So this boils down to Newark Charter School (and other charters Christina gives local funding to) versus Christina School District in the immediate future. They are going after Christina money in what I suspect will wind up being an illegal move. I also predict Christina will take legal action if they push this. This is not an area for compromise. It is petty. What remains to be seen is what the original plan looked like. Remember, Godowsky found out about this after the charter bills went out to the districts. So how can the DOE do anything like this without the Secretary’s approval? That is the burning question every one should be asking. Whoever our new Governor is, he or she is going to have one royal mess on their hands!
Imagine getting your tax bill in the mail and it goes up by $500.00 for the year. For citizens in the Milford School District in Delaware, this was the new reality they faced last week. Much of the controversy surrounds their referendum which passed last year. A referendum and tuition tax are two very different things. With a referendum, that is asking citizens to support increased taxes for operating expenses or capital costs. A Delaware school board can’t just raise those taxes on their own. The people need to vote on it. But for tuition tax, as well as what is called a match tax, the school board can vote on an increase for that.
For newer readers, tuition tax is based on special education costs that exceed the funding provided by the state, the feds, and what the local school district appropriated for these costs. This could mean increased funds for teachers and staff to accommodate students with disabilities or it pays for out of district placements for more complex needs of students. Delaware has seen a dramatic increase in students sent to either day treatment centers or residential treatment centers. Some of these treatment centers are out of state which causes the costs to increase even more. It seems to have risen dramatically in the last year, and I’m beginning to really wonder why this is going on.
What happened in Milford was their board passed on raising the tuition tax for a number of years. Meanwhile, they passed their referendum which would give the average citizen in the district an increase of $120 in their tax bill. But in June, the board passed a tuition tax increase. This double whammy dramatically changed how much of an increase citizens saw in their new tax bill.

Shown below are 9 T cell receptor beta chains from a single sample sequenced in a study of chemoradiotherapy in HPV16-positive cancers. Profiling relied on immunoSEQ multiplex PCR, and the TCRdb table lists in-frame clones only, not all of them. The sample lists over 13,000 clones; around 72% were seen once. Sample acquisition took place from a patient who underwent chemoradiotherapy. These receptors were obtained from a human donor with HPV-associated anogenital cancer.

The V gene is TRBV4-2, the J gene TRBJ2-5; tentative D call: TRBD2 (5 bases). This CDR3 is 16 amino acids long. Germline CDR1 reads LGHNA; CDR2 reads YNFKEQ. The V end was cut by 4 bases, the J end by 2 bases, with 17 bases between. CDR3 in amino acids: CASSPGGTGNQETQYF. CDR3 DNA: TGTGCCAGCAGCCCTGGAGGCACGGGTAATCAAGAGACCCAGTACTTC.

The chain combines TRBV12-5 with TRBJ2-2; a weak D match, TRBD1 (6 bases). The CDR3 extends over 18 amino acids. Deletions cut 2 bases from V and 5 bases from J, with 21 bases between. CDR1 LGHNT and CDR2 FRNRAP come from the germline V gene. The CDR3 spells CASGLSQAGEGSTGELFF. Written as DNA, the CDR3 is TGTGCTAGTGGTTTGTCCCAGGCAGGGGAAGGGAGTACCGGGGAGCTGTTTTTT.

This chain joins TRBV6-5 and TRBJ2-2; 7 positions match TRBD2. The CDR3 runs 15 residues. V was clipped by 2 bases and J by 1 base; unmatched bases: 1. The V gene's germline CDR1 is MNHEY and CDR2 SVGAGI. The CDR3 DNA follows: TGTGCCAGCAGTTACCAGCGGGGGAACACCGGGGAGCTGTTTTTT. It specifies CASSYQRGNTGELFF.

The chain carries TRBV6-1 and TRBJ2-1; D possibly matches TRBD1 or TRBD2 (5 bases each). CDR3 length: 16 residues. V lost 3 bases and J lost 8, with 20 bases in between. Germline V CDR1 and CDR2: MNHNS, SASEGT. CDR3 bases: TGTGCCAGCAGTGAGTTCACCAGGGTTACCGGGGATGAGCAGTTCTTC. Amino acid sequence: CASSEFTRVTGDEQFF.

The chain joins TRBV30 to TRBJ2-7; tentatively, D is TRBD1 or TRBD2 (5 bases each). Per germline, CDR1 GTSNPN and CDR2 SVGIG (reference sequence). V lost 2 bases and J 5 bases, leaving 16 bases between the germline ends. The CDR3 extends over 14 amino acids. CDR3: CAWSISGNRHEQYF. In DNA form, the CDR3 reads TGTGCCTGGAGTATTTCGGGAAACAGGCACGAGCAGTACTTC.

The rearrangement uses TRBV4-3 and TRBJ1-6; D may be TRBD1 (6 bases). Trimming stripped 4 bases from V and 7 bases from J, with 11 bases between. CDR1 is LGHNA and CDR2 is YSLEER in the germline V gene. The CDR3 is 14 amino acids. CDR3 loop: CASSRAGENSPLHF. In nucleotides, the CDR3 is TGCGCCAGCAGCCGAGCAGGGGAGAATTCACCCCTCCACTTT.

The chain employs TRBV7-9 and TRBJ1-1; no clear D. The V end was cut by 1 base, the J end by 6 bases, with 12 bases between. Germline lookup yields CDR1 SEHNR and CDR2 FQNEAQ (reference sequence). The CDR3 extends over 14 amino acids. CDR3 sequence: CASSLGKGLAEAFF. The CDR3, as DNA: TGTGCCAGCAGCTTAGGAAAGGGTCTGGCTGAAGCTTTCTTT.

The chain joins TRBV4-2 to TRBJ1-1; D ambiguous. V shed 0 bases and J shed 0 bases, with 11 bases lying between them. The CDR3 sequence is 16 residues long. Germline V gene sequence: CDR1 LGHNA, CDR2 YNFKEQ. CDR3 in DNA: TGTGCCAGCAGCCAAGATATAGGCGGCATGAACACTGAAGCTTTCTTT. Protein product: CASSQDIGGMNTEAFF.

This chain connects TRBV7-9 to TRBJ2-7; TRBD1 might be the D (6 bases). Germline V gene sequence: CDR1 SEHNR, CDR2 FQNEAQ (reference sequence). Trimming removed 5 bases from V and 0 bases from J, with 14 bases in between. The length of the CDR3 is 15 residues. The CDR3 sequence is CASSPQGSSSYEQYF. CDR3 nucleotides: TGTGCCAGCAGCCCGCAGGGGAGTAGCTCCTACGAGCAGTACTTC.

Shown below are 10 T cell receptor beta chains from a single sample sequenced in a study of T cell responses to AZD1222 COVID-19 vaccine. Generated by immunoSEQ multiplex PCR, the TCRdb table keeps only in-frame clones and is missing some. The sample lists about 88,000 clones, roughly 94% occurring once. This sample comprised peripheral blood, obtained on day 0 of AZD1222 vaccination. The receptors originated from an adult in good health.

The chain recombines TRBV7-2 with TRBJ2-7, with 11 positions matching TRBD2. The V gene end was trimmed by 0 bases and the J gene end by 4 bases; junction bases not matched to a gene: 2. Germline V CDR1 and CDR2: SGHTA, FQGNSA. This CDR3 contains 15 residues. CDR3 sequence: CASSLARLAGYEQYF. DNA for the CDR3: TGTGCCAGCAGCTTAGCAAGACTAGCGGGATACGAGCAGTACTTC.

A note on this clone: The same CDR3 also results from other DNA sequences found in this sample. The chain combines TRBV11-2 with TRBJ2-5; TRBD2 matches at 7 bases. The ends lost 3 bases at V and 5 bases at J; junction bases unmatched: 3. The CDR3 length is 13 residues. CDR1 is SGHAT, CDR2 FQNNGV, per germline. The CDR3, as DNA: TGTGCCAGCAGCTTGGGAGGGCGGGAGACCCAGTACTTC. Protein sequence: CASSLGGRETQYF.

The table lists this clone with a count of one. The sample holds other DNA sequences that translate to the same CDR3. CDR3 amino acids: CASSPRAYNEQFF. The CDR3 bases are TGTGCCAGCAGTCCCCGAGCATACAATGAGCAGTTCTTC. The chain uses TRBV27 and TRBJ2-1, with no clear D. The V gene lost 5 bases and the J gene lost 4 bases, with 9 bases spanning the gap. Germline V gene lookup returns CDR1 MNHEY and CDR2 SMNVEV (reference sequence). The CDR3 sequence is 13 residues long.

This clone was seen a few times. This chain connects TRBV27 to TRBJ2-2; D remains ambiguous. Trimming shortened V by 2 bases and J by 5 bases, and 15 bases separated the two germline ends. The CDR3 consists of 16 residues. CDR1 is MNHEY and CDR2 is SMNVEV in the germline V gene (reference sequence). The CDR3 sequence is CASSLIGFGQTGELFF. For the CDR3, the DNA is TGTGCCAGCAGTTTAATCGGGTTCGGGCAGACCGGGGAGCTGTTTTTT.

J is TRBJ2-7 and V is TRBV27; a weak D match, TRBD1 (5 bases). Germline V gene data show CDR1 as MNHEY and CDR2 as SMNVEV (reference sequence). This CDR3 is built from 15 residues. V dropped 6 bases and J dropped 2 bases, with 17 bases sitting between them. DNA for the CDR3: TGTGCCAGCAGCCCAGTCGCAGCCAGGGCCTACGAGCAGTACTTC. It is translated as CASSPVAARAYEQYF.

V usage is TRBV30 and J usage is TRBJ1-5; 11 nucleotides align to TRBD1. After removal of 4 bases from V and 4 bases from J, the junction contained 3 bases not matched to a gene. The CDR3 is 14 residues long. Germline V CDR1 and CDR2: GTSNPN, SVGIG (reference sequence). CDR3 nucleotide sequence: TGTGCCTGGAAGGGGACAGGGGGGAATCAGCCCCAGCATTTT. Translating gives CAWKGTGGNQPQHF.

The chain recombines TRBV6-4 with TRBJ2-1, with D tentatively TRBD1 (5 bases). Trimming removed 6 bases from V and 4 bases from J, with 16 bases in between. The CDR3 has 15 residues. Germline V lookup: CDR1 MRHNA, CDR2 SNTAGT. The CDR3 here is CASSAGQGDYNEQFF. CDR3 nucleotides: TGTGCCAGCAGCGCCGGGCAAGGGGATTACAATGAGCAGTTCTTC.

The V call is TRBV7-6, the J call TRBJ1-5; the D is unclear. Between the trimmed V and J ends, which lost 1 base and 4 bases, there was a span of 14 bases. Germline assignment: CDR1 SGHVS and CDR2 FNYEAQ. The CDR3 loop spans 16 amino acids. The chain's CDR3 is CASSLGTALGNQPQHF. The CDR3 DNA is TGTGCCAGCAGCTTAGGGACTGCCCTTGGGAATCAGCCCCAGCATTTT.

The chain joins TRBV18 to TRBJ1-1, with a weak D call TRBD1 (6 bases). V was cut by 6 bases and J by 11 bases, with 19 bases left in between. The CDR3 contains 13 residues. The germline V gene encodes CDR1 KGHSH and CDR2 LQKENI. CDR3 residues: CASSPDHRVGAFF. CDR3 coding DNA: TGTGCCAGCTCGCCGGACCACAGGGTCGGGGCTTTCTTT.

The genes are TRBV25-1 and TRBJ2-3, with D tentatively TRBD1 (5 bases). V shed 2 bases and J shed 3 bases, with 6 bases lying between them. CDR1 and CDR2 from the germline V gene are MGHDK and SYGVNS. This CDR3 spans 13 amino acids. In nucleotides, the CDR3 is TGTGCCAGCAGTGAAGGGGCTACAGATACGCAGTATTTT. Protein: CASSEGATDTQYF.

Milford Live covered this increase on August 23rd. A big issue surrounding the tax increase at the June board meeting dealt with transparency:
A review of the addendum for the June 20 meeting that is posted online did not indicate that there would be discussion about a tax increase at the school board meeting. However, when visitors arrived at the meeting, there was an addendum to the agenda with the presentation included, something that is common at Milford School Board meetings.
Milford has its fair share of senior citizens, and the sticker shock caused them to speak out in large numbers. One commenter on the Milford Live article stated that when their annual income is $6,000-$7,500, an annual increase like this really puts a dent in their wallet. What makes Milford unique, along with three other school districts in Delaware, is that they are located in two counties. This means residents of both Sussex and Kent County have two different amounts based on property assessments in each county. For Sussex residents, their new tax bill went up to $5.39 for every $100 of their assessed property value. Previously, it had been $3.56. For Kent County residents, the burden wasn’t as large as it went from $1.26 to $1.90.
Back in July, I questioned Appoquinimink on their huge tuition tax increase. While the information they gave to the press indicated one thing, the reality was very different. Appo said the rise in special education costs was dramatic last year and put a large emphasis on out of district placements. But the increase in out of district placements was not a large percentage of their increase. It was mainly for in-district special education services.
In Milford, their budgeted amount for their tuition tax was $2,100,000 as of July 2015. That would include both their out of district placements and in-district special education services that are in excess of state and federal funding. What they spent in FY2016 was $2,676,902 for these placements. While I can’t see the difference between what they budgeted for out of district placements and in-district special education services because their FY2016 budget is not posted on their website, the amount they paid in out of district placements is more than they budgeted for the entire category. As a side-note, their website does not have their monthly financial statements for either June or July of 2016 which puts them out of compliance with state law.
It really worries me that all these students with disabilities are being sent to places outside of school districts, in rapidly growing numbers. I hear a lot of people blame parents for student behavior. While that could certainly play a factor, how come no one is talking about education itself. Since Common Core came out, I am seeing a rapid rise in these placements. And it seems to have really gone up in the last school year. I would be very curious how these students scored on the Smarter Balanced Assessment in the 2014-2015 school year. I hate to go there, but does it become easier to send a student out of district if they were not proficient on this test? Is the “rigor” and “grit” having a bigger psychological impact than we think?